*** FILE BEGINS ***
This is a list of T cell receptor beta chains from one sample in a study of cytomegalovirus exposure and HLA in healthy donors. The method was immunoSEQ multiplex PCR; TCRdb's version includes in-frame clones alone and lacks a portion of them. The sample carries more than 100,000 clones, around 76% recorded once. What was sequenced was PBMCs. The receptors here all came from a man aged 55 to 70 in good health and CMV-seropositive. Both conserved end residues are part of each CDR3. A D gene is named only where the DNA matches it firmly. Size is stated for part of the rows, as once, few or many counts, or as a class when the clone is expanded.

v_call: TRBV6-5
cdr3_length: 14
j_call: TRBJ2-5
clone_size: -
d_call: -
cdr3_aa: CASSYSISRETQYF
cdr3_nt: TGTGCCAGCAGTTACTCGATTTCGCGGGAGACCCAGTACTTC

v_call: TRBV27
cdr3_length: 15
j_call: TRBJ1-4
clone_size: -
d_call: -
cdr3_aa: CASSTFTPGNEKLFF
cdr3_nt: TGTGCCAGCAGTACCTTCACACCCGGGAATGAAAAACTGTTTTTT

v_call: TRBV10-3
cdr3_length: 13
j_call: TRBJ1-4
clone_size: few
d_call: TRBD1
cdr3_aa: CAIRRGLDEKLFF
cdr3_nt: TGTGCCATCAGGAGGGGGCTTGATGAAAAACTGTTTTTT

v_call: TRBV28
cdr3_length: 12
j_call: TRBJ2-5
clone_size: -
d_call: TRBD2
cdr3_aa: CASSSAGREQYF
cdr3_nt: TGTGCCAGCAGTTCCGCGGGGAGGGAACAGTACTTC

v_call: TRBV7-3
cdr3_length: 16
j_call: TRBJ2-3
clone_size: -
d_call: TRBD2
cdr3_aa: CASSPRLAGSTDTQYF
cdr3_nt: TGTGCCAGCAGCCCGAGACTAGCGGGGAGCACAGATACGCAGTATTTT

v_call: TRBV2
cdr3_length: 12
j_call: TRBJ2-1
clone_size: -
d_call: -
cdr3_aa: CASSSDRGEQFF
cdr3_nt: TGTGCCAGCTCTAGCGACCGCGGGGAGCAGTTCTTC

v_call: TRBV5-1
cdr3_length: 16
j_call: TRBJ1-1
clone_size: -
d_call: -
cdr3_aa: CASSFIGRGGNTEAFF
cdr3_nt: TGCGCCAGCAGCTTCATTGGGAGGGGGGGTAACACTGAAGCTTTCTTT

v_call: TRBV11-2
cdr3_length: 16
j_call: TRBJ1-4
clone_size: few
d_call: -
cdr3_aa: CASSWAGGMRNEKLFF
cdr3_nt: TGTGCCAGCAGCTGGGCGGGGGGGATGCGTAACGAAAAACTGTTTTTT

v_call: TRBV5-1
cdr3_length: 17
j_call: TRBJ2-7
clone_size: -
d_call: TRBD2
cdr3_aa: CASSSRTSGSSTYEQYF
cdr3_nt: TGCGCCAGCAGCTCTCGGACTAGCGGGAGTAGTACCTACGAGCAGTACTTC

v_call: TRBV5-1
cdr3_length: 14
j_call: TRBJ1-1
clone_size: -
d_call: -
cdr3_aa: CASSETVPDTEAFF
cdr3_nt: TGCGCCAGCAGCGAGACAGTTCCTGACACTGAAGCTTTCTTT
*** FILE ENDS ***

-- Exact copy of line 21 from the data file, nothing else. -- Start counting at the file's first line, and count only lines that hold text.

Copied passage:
cdr3_aa: CAIRRGLDEKLFF